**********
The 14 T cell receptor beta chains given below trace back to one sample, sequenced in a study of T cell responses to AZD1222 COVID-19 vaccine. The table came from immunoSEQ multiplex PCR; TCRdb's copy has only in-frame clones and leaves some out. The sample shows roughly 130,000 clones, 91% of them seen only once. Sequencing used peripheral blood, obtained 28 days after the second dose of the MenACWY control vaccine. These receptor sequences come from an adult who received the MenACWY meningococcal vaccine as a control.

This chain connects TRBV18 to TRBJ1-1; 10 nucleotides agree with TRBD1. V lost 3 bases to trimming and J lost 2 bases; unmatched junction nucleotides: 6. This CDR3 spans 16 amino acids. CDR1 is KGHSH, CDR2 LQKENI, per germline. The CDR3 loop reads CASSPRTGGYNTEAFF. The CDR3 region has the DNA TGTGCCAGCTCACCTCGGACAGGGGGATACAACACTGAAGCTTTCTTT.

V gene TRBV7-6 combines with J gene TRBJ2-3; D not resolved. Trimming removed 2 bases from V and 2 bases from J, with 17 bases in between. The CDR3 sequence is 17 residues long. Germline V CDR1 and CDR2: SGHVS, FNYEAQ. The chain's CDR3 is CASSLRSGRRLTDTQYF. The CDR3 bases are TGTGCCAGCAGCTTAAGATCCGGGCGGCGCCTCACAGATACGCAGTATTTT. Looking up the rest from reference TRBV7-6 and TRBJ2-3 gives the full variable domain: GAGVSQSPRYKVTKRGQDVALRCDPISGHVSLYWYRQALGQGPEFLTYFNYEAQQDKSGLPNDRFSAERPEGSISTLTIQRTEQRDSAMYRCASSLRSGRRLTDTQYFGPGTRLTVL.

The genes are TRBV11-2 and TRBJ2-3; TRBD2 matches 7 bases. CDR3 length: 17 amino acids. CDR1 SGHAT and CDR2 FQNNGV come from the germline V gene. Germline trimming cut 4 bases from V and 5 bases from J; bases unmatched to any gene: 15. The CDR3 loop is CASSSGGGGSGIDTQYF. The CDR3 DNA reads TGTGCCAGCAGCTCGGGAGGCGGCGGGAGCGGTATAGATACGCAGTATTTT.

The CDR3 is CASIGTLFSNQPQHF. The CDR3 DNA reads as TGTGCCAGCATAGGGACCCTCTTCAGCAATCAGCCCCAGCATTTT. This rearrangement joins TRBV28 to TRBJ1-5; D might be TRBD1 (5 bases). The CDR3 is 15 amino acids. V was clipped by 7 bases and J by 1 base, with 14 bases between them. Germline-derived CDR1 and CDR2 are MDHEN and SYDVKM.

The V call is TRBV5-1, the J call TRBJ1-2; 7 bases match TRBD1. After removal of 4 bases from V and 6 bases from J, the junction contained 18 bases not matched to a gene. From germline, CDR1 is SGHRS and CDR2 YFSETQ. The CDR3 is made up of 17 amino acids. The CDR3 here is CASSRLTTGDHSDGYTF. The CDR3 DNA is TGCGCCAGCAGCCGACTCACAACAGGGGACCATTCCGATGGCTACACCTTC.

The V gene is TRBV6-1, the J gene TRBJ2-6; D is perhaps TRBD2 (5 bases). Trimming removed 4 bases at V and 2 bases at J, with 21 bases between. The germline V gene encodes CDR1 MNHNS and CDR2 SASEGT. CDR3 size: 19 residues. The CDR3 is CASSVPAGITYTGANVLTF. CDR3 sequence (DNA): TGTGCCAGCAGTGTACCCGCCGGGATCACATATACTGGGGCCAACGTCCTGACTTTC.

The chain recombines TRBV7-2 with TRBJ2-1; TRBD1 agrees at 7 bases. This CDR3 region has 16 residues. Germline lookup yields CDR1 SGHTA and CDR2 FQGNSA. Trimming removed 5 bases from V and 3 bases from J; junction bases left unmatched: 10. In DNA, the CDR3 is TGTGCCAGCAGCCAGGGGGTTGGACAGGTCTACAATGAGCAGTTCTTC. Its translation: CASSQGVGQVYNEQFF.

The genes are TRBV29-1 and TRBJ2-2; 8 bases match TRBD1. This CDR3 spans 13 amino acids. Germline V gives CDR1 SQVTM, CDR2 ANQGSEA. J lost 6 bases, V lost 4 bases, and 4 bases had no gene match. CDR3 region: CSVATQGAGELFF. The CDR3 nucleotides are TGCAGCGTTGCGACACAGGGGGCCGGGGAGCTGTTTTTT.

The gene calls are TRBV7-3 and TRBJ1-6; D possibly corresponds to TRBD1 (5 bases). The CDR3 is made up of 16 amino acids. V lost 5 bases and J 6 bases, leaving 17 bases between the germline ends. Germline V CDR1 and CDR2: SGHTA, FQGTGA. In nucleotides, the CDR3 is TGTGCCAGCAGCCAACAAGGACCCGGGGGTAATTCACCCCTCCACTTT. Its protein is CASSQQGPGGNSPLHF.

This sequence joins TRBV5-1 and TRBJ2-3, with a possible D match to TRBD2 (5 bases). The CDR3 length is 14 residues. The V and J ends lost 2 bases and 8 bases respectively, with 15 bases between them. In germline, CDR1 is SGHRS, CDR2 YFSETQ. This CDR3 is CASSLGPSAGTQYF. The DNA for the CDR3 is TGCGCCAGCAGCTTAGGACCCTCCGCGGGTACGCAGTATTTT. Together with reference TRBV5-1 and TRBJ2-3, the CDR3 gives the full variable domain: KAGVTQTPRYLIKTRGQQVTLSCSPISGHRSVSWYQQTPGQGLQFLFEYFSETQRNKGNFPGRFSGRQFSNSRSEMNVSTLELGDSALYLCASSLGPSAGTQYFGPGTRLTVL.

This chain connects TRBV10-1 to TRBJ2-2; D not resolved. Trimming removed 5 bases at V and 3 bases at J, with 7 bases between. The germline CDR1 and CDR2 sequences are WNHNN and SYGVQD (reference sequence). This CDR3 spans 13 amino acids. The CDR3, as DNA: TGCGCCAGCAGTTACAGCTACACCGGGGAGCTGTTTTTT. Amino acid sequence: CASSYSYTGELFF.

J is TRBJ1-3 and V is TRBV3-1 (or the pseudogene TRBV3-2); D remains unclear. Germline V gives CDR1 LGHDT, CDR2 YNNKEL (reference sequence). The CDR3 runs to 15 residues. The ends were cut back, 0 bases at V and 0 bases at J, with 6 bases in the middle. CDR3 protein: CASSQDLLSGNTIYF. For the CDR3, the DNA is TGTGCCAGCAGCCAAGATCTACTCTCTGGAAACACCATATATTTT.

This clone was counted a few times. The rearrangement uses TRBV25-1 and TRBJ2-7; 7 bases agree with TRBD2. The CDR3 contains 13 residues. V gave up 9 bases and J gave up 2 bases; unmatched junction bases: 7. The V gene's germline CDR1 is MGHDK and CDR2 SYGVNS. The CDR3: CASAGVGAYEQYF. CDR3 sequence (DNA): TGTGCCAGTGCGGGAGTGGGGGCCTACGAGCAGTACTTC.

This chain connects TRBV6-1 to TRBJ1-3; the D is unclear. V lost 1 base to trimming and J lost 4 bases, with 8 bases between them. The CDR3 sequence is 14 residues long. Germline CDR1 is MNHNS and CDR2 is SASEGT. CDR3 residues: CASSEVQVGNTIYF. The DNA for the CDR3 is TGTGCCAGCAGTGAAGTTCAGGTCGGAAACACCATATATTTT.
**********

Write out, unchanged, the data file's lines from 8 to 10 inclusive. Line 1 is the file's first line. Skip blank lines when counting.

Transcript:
The chain recombines TRBV7-2 with TRBJ2-1; TRBD1 agrees at 7 bases. This CDR3 region has 16 residues. Germline lookup yields CDR1 SGHTA and CDR2 FQGNSA. Trimming removed 5 bases from V and 3 bases from J; junction bases left unmatched: 10. In DNA, the CDR3 is TGTGCCAGCAGCCAGGGGGTTGGACAGGTCTACAATGAGCAGTTCTTC. Its translation: CASSQGVGQVYNEQFF.

The genes are TRBV29-1 and TRBJ2-2; 8 bases match TRBD1. This CDR3 spans 13 amino acids. Germline V gives CDR1 SQVTM, CDR2 ANQGSEA. J lost 6 bases, V lost 4 bases, and 4 bases had no gene match. CDR3 region: CSVATQGAGELFF. The CDR3 nucleotides are TGCAGCGTTGCGACACAGGGGGCCGGGGAGCTGTTTTTT.

The gene calls are TRBV7-3 and TRBJ1-6; D possibly corresponds to TRBD1 (5 bases). The CDR3 is made up of 16 amino acids. V lost 5 bases and J 6 bases, leaving 17 bases between the germline ends. Germline V CDR1 and CDR2: SGHTA, FQGTGA. In nucleotides, the CDR3 is TGTGCCAGCAGCCAACAAGGACCCGGGGGTAATTCACCCCTCCACTTT. Its protein is CASSQQGPGGNSPLHF.